Treating Squamous Cell Carcinoma

Squamous cell skin cancer (SCC, for squamous cell carcinoma) is a type of nonmelanoma skin cancer. It usually occurs in places that are exposed to the sun, like the face, ears, hands and arms. These are the areas where squamous cells are found (the epidermis, or skin’s upper layers). It will most often affect adults over 40. The sun’s ultraviolet and infrared rays are largely responsible for skin cancer, as they penetrate the skin’s DNA and impair it. After years of such damage, skin cancer may develop.

An estimated 700,000 cases of squamous cell carcinoma are diagnosed each year in the US, resulting in approximately 2,500 deaths.

People who have light complexions, are exposed to UV rays regularly, have suffered from serious sunburns in their lifetime, had numerous x-rays and senior citizens are more susceptible to squamous cell skin cancer.

Signs of Squamous Cell Carcinoma

Signs of this skin cancer usually first appear as a raised, red bump on the skin with a rough texture. There’s usually a crusting ulcer in the center. Individuals should also be on the look out for any change to existing warts or moles as that too can also be a sign of squamous skin cancer.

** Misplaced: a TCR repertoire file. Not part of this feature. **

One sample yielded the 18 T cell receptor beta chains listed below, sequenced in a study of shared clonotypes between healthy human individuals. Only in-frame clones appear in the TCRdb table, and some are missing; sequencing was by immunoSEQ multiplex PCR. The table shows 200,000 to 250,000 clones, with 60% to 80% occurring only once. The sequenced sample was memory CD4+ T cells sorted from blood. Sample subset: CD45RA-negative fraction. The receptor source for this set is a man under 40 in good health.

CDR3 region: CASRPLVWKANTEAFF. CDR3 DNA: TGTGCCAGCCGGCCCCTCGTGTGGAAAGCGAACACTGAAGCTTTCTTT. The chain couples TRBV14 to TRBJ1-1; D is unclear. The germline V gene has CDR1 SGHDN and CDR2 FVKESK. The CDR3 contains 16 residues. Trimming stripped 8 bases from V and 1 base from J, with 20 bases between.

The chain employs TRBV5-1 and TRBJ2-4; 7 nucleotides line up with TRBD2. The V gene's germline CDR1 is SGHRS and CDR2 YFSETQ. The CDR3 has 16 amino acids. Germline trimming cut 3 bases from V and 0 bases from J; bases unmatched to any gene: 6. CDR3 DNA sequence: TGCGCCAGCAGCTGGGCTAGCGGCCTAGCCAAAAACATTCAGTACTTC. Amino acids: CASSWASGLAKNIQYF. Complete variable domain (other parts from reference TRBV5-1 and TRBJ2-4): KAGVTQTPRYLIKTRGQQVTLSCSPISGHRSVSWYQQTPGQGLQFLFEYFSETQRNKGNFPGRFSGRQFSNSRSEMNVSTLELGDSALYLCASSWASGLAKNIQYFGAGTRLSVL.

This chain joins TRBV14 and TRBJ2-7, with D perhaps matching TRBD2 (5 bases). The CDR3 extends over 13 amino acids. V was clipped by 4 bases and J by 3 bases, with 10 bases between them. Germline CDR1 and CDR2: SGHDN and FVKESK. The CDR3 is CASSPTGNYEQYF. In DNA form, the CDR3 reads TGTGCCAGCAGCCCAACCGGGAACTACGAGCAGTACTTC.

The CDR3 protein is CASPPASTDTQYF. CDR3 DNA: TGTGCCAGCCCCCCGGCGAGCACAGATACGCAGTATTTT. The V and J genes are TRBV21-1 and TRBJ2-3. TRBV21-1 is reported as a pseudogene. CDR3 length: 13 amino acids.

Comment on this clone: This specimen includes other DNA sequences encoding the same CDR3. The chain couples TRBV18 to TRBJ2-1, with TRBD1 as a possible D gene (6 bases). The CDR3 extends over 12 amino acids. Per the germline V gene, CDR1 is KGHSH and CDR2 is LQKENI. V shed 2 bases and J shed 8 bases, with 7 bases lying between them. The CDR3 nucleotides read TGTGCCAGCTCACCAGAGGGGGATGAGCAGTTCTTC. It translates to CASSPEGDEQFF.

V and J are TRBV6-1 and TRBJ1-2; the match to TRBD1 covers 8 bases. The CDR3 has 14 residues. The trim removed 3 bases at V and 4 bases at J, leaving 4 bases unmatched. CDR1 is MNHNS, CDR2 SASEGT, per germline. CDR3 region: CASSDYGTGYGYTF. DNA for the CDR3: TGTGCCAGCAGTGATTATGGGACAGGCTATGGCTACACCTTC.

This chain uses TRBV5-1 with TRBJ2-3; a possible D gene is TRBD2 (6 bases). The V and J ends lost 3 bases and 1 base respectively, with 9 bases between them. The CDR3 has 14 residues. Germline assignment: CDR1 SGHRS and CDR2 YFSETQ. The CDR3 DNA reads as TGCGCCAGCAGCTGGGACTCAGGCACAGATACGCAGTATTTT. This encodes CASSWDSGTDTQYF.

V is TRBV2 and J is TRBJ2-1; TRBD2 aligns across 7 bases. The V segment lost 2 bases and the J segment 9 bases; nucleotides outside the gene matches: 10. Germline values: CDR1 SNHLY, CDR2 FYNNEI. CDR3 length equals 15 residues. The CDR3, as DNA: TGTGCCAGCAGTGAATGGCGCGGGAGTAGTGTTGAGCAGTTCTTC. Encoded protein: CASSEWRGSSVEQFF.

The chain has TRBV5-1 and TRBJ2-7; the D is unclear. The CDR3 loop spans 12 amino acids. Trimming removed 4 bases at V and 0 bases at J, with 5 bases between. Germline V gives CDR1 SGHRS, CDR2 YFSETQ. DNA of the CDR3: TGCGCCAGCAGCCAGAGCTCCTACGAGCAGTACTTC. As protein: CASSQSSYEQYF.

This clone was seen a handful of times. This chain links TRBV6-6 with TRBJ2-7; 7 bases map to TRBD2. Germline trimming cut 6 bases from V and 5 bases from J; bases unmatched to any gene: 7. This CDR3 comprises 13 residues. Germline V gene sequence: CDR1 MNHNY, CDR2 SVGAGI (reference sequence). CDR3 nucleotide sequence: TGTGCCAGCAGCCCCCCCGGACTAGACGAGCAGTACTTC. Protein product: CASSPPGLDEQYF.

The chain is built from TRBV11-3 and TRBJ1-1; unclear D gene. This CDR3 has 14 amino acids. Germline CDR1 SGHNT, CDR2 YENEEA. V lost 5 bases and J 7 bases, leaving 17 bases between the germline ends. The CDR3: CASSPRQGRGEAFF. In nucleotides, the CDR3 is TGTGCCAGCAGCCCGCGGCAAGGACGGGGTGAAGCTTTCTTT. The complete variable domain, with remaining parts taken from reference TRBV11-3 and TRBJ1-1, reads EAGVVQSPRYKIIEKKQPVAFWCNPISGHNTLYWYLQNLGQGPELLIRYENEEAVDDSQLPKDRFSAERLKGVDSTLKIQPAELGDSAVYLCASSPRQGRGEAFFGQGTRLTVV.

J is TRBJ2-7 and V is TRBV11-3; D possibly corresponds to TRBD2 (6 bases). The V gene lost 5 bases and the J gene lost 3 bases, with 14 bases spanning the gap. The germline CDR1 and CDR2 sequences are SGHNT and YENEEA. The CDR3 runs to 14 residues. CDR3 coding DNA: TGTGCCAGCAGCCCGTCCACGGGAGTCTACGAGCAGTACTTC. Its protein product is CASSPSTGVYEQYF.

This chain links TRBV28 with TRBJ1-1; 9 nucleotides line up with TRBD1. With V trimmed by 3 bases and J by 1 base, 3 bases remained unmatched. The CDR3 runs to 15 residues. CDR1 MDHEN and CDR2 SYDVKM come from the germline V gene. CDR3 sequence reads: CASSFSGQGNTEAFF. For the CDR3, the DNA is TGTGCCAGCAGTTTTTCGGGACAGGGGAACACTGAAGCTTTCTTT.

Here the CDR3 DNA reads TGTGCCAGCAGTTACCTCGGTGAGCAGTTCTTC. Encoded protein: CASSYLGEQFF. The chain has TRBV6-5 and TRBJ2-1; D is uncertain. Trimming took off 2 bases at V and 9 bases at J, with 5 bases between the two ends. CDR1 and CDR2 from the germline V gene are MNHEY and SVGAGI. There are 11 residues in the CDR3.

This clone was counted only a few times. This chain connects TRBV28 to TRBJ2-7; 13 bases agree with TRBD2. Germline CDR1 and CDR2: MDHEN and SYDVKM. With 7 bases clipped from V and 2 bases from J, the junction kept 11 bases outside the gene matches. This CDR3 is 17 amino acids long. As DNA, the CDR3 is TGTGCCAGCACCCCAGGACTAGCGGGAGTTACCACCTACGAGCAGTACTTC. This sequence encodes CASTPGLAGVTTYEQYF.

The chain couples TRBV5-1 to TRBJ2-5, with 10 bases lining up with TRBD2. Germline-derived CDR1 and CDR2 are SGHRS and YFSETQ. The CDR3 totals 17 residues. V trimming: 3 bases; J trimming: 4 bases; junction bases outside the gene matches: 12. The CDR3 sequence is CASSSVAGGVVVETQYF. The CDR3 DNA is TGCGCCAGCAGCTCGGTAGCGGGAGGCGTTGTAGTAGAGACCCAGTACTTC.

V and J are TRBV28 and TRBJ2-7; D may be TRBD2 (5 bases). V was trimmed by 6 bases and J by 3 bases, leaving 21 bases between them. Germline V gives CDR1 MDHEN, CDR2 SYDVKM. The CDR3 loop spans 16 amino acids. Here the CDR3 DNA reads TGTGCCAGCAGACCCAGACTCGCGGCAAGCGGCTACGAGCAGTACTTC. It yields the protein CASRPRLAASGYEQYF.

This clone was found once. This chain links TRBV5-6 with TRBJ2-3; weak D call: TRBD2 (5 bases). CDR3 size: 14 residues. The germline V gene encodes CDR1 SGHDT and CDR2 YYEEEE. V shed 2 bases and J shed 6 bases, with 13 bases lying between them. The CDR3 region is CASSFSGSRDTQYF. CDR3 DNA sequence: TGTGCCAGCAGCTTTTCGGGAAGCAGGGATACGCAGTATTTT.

The good news about squamous cell cancer is that it’s very treatable. In factMohs micrographic surgery offers a cure rate of 99% for untreated cancer, and keeps the amount of normal tissue loss to a minimum. In this procedure the doctor excises the cancer at its root and looks at it under the microscope to make sure that all of the cancer and any roots from the tumor are removed. This way, the surgery only removes diseased tissue and leaves healthy tissue in place.

Dr. Taheri and Dr. Abaza are two of the foremost experts in the field of Mohs micrographic surgery, having performed thousands of surgeries with outstanding outcomes.

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